Study: Cows Can Talk To Each Other Using Their 'moos', Say Australian Researchers

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Researchers from Australia studied Holstein-Friesian cows and revealed that the animal can talk to each other and respond to positive or negative emotions.

Written By Vishal Tiwari | Mumbai | Updated On:
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A recent study that was conducted on cows found out that the milk-producing animals can 'talk' to each other using 'moos'. Researchers from Australia studied Holstein-Friesian cows and revealed that cows can talk to each other and respond to positive or negative emotions.

The study was conducted by scientists from the University of Sydney and their programme was dubbed as the 'Google Translate for cows'. Researchers from the University used the pitch of their 'moos' to analyse their emotions. The study shows that cattle's vocal individuality of high-frequency calls is stable across different emotionally loaded farming contexts. 

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New study on cows and vocal individuality

The study that was published in Scientific Reports, found "Cattle produce two broad call types which are modulated by the configuration of the supra-laryngeal vocal tract; including low-frequency nasalised calls for close contact and/or lower distress, and orally emitted high-frequency calls for distant communication and/or times of higher arousal." This is the first study to show that cattle maintain vocal identity cues across a variety of farming situations.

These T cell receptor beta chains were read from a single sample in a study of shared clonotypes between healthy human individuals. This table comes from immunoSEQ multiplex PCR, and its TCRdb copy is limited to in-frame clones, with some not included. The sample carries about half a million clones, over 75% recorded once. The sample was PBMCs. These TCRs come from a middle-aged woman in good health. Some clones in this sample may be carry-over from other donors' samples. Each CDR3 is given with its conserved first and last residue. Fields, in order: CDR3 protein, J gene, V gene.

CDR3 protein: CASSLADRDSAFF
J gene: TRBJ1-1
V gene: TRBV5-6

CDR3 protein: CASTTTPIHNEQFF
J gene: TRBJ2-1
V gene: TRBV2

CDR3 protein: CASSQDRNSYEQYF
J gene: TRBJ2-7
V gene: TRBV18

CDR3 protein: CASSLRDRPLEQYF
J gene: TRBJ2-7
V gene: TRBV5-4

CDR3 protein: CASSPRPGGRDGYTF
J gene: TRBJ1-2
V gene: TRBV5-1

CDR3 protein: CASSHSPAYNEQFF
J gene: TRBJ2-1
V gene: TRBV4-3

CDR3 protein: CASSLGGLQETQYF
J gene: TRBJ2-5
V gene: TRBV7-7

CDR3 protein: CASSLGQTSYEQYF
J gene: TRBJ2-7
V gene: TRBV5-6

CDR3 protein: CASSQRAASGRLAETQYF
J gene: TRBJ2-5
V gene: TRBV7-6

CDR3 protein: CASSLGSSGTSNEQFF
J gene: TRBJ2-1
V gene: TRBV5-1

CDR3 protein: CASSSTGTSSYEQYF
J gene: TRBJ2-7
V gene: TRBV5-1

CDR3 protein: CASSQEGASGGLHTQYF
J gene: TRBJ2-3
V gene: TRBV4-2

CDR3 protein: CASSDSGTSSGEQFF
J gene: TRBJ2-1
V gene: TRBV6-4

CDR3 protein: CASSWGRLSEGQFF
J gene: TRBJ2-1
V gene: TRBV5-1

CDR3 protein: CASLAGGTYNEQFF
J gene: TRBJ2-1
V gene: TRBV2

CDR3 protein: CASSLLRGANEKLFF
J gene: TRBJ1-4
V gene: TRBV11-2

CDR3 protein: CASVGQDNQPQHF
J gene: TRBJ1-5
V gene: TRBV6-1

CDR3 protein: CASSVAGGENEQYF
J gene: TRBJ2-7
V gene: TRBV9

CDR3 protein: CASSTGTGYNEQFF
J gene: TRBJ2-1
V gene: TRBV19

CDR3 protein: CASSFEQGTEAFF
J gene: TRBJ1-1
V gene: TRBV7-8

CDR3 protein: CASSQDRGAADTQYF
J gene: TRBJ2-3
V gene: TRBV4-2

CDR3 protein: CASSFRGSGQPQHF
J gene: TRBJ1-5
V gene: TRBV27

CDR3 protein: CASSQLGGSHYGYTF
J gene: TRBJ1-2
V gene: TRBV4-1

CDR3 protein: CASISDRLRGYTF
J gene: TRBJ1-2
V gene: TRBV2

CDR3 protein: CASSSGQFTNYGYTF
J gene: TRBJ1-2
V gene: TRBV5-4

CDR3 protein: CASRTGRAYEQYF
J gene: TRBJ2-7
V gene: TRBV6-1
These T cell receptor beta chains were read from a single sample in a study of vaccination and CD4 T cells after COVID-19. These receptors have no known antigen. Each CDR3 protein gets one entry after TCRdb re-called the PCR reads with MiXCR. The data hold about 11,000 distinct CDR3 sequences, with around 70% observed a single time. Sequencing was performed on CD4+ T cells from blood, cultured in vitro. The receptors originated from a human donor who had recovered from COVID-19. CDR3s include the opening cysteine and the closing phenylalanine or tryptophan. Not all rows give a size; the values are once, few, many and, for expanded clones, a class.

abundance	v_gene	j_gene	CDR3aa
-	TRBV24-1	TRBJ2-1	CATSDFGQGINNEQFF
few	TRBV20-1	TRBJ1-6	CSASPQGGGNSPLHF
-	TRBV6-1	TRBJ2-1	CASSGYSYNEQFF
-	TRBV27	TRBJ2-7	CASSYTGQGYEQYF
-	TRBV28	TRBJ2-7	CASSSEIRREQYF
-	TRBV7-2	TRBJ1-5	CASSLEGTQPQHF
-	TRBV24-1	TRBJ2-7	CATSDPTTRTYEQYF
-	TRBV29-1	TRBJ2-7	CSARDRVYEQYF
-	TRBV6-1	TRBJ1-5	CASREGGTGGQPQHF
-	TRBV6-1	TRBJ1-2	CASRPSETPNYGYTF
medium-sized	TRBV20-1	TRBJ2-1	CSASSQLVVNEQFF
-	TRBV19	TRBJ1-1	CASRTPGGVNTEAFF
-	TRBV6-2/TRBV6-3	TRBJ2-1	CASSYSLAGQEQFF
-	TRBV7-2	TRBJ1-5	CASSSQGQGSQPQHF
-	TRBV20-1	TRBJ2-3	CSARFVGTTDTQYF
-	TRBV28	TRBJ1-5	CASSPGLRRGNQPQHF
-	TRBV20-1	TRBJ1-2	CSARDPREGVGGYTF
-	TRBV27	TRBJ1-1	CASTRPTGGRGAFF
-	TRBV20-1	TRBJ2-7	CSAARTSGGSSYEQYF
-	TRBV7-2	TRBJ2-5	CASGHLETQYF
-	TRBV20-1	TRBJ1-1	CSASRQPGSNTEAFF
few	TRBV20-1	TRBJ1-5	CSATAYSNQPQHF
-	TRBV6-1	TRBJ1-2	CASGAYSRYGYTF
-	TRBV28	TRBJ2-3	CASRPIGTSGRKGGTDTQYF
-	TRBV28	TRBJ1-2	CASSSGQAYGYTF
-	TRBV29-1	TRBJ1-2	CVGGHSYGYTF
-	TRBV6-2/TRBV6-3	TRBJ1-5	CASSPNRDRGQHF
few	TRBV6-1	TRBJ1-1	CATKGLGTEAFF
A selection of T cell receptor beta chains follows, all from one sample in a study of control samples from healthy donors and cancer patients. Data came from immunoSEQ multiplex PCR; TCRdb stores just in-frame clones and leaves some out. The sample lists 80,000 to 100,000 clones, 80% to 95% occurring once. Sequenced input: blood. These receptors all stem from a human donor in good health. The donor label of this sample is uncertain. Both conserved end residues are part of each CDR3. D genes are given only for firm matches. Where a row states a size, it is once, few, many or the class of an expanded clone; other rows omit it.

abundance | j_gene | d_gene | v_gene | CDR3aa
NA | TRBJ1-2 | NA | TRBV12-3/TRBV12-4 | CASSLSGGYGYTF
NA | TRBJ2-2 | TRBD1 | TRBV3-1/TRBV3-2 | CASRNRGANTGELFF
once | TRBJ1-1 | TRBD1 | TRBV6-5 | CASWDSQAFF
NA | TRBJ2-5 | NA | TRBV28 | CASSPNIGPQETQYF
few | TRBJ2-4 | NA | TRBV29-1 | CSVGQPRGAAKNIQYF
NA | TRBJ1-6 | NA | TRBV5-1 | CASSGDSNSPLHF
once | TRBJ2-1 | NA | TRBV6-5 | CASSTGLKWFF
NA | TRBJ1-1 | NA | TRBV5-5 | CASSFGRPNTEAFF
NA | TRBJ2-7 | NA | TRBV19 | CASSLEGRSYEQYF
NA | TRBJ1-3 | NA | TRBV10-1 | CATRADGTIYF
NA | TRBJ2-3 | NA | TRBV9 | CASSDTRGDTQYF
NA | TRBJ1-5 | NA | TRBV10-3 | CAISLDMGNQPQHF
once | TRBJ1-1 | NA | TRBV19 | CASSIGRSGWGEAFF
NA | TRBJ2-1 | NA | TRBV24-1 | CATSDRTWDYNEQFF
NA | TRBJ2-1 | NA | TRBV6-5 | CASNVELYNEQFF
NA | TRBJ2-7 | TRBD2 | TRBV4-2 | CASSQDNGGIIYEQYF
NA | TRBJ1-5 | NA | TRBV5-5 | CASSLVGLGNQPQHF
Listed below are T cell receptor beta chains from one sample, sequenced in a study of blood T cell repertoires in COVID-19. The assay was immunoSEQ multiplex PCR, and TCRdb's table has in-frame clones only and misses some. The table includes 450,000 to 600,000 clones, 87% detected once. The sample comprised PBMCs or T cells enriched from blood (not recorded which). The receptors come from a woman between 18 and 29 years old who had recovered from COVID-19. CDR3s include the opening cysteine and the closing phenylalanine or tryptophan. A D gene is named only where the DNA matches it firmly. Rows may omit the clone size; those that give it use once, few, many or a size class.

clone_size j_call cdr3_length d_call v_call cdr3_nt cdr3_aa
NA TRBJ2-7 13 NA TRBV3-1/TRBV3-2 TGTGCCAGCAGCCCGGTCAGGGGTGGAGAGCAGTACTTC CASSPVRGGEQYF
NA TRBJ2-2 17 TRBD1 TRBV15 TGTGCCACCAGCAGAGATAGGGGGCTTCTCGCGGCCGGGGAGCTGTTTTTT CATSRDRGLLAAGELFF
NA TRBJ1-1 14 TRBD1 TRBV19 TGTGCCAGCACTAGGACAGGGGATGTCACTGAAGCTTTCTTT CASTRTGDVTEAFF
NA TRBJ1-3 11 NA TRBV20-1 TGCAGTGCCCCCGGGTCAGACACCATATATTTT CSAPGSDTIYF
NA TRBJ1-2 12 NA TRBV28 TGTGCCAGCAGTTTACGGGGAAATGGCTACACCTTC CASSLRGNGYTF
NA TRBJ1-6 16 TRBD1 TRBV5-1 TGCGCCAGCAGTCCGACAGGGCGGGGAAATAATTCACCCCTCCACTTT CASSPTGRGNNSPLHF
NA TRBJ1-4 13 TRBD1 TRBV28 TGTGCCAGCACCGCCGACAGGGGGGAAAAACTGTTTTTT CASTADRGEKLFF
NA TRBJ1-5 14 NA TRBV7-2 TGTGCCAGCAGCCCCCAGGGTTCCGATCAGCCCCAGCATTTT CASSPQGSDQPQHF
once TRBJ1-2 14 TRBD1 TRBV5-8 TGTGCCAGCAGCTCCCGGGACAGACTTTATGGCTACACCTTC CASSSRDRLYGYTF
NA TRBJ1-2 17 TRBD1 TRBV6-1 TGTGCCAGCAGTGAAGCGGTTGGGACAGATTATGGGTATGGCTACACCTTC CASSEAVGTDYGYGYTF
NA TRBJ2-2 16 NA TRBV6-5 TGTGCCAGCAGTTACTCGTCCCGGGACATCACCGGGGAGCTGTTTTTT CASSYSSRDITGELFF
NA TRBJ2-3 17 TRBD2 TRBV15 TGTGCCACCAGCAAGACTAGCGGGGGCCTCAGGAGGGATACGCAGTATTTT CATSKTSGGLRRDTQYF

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This experiment was undertaken in a free-ranging environment at the University of Sydney, Australia, "Wolverton Farm" between June and October 2017. A herd of 18 Holstein-Friesian non-pregnant virgin heifers was recorded for this experiment. Heifers were selected to be uniform in the breed, production status, age and weight to control for their excessive influence on vocal individuality.

To assist with the identification of individual heifers during the recording contexts, heifers were assigned numbers that were spray-painted with fluoro stock-mark on either side of their flank. 

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According to the lead author on the study, Alexander Green, farmers should integrate the knowledge of these cues into their daily farming practices for cattle welfare or production improvements. This knowledge could help farmers in identifying individual cattle requiring welfare intervention.

The study demonstrated a variety of source and nonlinear-related vocal parameters are responsible for encoding individuality in Holstein-Friesian heifer high-frequency calls. 

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